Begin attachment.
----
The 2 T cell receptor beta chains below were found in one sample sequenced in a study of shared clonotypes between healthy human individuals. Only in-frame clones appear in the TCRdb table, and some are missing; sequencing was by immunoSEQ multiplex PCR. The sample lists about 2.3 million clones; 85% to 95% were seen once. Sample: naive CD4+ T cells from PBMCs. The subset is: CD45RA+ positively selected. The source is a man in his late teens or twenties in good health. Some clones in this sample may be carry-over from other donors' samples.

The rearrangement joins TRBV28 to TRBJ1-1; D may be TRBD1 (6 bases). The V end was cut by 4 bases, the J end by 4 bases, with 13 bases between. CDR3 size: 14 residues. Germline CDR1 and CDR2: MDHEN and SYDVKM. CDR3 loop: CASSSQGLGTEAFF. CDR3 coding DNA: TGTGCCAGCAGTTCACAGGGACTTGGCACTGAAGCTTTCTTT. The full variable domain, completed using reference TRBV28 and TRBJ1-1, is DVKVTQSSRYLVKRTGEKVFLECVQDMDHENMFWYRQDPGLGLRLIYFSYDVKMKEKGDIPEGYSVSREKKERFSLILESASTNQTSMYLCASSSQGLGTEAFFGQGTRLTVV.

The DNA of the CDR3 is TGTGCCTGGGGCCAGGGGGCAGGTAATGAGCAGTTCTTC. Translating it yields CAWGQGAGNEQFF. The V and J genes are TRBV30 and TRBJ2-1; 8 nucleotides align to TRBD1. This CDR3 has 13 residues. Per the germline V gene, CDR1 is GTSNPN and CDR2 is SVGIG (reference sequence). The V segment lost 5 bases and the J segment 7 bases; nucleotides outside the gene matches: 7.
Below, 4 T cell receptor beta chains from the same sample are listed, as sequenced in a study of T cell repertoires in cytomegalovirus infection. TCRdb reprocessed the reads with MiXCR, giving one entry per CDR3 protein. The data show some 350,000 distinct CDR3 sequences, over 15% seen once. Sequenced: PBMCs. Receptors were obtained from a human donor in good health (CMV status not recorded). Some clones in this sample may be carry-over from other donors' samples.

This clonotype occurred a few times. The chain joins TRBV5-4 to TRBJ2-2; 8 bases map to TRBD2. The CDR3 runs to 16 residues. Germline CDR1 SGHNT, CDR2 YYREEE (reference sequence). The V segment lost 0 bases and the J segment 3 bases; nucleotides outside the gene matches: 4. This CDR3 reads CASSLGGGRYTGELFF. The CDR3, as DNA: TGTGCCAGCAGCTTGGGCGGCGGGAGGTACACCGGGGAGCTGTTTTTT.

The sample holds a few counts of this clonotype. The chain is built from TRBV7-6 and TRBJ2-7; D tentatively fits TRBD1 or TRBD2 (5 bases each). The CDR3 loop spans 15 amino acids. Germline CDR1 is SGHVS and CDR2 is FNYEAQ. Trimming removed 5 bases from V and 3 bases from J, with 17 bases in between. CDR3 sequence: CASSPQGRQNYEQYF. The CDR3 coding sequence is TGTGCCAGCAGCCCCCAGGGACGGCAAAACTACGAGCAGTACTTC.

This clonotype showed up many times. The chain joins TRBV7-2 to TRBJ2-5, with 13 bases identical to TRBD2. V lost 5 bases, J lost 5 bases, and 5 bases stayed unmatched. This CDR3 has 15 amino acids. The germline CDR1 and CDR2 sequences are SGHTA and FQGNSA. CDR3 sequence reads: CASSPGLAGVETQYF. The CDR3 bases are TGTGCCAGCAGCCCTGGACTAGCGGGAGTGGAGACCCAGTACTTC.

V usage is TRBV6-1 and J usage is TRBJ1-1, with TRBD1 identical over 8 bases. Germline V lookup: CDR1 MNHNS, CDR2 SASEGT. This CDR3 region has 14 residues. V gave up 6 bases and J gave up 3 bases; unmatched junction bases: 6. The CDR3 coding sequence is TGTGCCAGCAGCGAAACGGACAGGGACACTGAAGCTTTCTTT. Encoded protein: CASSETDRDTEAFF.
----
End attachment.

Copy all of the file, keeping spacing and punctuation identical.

The 2 T cell receptor beta chains below were found in one sample sequenced in a study of shared clonotypes between healthy human individuals. Only in-frame clones appear in the TCRdb table, and some are missing; sequencing was by immunoSEQ multiplex PCR. The sample lists about 2.3 million clones; 85% to 95% were seen once. Sample: naive CD4+ T cells from PBMCs. The subset is: CD45RA+ positively selected. The source is a man in his late teens or twenties in good health. Some clones in this sample may be carry-over from other donors' samples.

The rearrangement joins TRBV28 to TRBJ1-1; D may be TRBD1 (6 bases). The V end was cut by 4 bases, the J end by 4 bases, with 13 bases between. CDR3 size: 14 residues. Germline CDR1 and CDR2: MDHEN and SYDVKM. CDR3 loop: CASSSQGLGTEAFF. CDR3 coding DNA: TGTGCCAGCAGTTCACAGGGACTTGGCACTGAAGCTTTCTTT. The full variable domain, completed using reference TRBV28 and TRBJ1-1, is DVKVTQSSRYLVKRTGEKVFLECVQDMDHENMFWYRQDPGLGLRLIYFSYDVKMKEKGDIPEGYSVSREKKERFSLILESASTNQTSMYLCASSSQGLGTEAFFGQGTRLTVV.

The DNA of the CDR3 is TGTGCCTGGGGCCAGGGGGCAGGTAATGAGCAGTTCTTC. Translating it yields CAWGQGAGNEQFF. The V and J genes are TRBV30 and TRBJ2-1; 8 nucleotides align to TRBD1. This CDR3 has 13 residues. Per the germline V gene, CDR1 is GTSNPN and CDR2 is SVGIG (reference sequence). The V segment lost 5 bases and the J segment 7 bases; nucleotides outside the gene matches: 7.
Below, 4 T cell receptor beta chains from the same sample are listed, as sequenced in a study of T cell repertoires in cytomegalovirus infection. TCRdb reprocessed the reads with MiXCR, giving one entry per CDR3 protein. The data show some 350,000 distinct CDR3 sequences, over 15% seen once. Sequenced: PBMCs. Receptors were obtained from a human donor in good health (CMV status not recorded). Some clones in this sample may be carry-over from other donors' samples.

This clonotype occurred a few times. The chain joins TRBV5-4 to TRBJ2-2; 8 bases map to TRBD2. The CDR3 runs to 16 residues. Germline CDR1 SGHNT, CDR2 YYREEE (reference sequence). The V segment lost 0 bases and the J segment 3 bases; nucleotides outside the gene matches: 4. This CDR3 reads CASSLGGGRYTGELFF. The CDR3, as DNA: TGTGCCAGCAGCTTGGGCGGCGGGAGGTACACCGGGGAGCTGTTTTTT.

The sample holds a few counts of this clonotype. The chain is built from TRBV7-6 and TRBJ2-7; D tentatively fits TRBD1 or TRBD2 (5 bases each). The CDR3 loop spans 15 amino acids. Germline CDR1 is SGHVS and CDR2 is FNYEAQ. Trimming removed 5 bases from V and 3 bases from J, with 17 bases in between. CDR3 sequence: CASSPQGRQNYEQYF. The CDR3 coding sequence is TGTGCCAGCAGCCCCCAGGGACGGCAAAACTACGAGCAGTACTTC.

This clonotype showed up many times. The chain joins TRBV7-2 to TRBJ2-5, with 13 bases identical to TRBD2. V lost 5 bases, J lost 5 bases, and 5 bases stayed unmatched. This CDR3 has 15 amino acids. The germline CDR1 and CDR2 sequences are SGHTA and FQGNSA. CDR3 sequence reads: CASSPGLAGVETQYF. The CDR3 bases are TGTGCCAGCAGCCCTGGACTAGCGGGAGTGGAGACCCAGTACTTC.

V usage is TRBV6-1 and J usage is TRBJ1-1, with TRBD1 identical over 8 bases. Germline V lookup: CDR1 MNHNS, CDR2 SASEGT. This CDR3 region has 14 residues. V gave up 6 bases and J gave up 3 bases; unmatched junction bases: 6. The CDR3 coding sequence is TGTGCCAGCAGCGAAACGGACAGGGACACTGAAGCTTTCTTT. Encoded protein: CASSETDRDTEAFF.